Affective disorders are a set of psychiatric disorders, also called mood disorders.
The main types of affective disorders are depression and bipolar disorder. Symptoms vary by individual and can range from mild to severe.
A psychiatrist or other trained mental health professional can diagnose an affective disorder. This is done with a psychiatric evaluation.
Affective disorders can be disruptive to your life. However, there are effective treatments available, including both medication and psychotherapy.
The two main types of affective disorders are depression and bipolar disorder. Each includes subtypes and variations in severity.
Depression is a medical term that describes ongoing feelings of extreme sadness and hopelessness. It’s more than simply feeling down for a day or two.
If you have depression, you may experience episodes that last for several days or even weeks.
It’s estimated that more than
The most common types of depression include:
- Major depressive disorder (MDD). Previously called clinical depression, MDD includes long-term and persistent episodes of low mood, hopelessness, fatigue, and other symptoms.
- Persistent depressive disorder. Also called dysthymia, this type of depression is characterized by less severe depression symptoms occurring for at least
- Major depressive disorder with seasonal patterns. Commonly known as seasonal affective disorder (SAD), this subtype of depression most often occurs during the winter months when there’s less daylight.
There are also certain types of depression experienced by females, due to hormonal changes at various life stages.
Examples include perinatal depression during pregnancy and postpartum depression after birth. Some women also experience depression alongside other symptoms of premenstrual dysphoric disorder (PMDD).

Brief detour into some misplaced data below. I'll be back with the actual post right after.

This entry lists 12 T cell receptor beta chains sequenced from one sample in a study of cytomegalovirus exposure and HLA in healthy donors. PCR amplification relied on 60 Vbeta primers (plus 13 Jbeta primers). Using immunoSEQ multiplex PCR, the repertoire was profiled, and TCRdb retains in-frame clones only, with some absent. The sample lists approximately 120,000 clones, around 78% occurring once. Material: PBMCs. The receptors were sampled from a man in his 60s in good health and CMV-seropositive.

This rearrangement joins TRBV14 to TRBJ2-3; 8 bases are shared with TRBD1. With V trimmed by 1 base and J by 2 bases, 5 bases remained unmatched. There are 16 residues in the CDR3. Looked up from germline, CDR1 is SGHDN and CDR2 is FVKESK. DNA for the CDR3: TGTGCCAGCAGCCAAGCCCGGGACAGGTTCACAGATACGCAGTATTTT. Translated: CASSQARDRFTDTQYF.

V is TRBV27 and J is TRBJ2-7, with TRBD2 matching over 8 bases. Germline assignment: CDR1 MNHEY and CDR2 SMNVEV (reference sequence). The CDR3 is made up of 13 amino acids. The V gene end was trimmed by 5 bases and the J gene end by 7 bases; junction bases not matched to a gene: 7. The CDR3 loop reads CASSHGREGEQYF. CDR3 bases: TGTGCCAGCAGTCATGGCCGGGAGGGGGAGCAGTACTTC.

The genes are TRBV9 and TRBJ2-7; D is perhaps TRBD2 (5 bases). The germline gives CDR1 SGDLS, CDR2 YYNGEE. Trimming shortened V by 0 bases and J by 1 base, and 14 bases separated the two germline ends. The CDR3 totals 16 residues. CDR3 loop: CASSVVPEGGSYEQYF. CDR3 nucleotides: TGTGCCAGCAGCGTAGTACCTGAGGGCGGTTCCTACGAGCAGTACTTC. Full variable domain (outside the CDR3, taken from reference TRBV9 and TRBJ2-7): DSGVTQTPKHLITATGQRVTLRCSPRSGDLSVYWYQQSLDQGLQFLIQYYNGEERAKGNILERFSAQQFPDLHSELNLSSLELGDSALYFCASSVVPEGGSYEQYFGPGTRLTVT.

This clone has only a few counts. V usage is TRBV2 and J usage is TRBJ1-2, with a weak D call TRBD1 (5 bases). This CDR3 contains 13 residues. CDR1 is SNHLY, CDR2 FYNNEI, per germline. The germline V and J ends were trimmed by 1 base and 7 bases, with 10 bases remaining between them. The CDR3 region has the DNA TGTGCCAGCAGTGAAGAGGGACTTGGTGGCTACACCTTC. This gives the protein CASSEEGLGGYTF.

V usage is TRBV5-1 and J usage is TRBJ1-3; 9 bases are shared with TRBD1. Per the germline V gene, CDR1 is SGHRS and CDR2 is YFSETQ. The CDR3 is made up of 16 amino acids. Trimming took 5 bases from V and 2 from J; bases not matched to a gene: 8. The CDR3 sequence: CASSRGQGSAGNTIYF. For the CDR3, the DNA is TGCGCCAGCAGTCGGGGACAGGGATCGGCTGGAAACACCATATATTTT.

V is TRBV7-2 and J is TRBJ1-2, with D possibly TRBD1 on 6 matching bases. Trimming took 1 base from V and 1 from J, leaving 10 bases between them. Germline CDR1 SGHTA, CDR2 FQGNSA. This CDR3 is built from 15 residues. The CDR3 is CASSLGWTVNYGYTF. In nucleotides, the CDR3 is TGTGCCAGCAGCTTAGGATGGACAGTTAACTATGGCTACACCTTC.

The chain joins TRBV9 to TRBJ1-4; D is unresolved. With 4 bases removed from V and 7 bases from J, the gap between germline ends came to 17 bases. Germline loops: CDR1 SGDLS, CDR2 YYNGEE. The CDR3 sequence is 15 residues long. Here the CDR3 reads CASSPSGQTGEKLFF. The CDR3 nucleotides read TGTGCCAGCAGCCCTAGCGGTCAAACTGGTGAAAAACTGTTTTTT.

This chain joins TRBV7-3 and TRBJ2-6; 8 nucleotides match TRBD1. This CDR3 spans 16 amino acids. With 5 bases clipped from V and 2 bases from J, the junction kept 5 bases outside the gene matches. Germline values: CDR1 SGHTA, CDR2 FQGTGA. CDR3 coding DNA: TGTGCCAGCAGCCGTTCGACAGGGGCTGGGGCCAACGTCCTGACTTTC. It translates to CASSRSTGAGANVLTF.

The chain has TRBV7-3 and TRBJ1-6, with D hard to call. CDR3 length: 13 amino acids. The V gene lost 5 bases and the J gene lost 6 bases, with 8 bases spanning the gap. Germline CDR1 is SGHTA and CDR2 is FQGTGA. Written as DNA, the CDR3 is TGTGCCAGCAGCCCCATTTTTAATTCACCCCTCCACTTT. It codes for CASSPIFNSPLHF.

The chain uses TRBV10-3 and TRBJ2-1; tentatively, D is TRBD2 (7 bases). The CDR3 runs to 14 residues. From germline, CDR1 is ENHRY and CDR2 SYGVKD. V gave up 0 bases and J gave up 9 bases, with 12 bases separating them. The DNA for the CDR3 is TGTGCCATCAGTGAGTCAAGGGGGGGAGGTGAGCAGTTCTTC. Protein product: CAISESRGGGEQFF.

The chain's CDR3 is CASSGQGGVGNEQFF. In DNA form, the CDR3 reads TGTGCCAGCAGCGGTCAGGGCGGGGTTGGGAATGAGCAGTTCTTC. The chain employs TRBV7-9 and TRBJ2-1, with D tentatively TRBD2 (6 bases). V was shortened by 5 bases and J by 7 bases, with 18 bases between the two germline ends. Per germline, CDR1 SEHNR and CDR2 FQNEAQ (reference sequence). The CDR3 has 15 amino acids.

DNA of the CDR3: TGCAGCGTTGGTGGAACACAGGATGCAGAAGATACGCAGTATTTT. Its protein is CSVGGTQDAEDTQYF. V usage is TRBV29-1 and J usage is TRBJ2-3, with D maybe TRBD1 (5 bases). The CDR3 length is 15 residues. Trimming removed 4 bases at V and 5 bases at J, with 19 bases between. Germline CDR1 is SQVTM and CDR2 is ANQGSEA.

It is possible for men to experience postpartum depression as well, though this isn’t associated with hormonal changes like in women.
Sometimes depression can also develop as a secondary condition to an underlying medical issue. Some issues include:
- chronic pain syndrome
- thyroid disease
- heart disease
- rheumatoid arthritis
- multiple sclerosis
- Parkinson’s disease
Bipolar disorder is a mental health condition where a person experiences extreme shifts in mood.
These mood changes may include episodes of depression along with periods of mania or hypomania.
There are different types of bipolar disorder. They include:
- Bipolar I. Bipolar I is defined by episodes of mania that last for at least
7 days. You may also experience depressive episodes that last for 2 weeks or more, though depression may not occur in bipolar I.
- Bipolar II. This type includes episodes of depression lasting at least 2 weeks along with milder mania, called hypomania.
- Cyclothymia. This mild form of bipolar disorder still includes periods of depression and hypomania, but with no clear timeline for each episode. Also called cyclothymic disorder, you may be diagnosed if you’ve experienced cycling hypomania and depression for 2 years or more.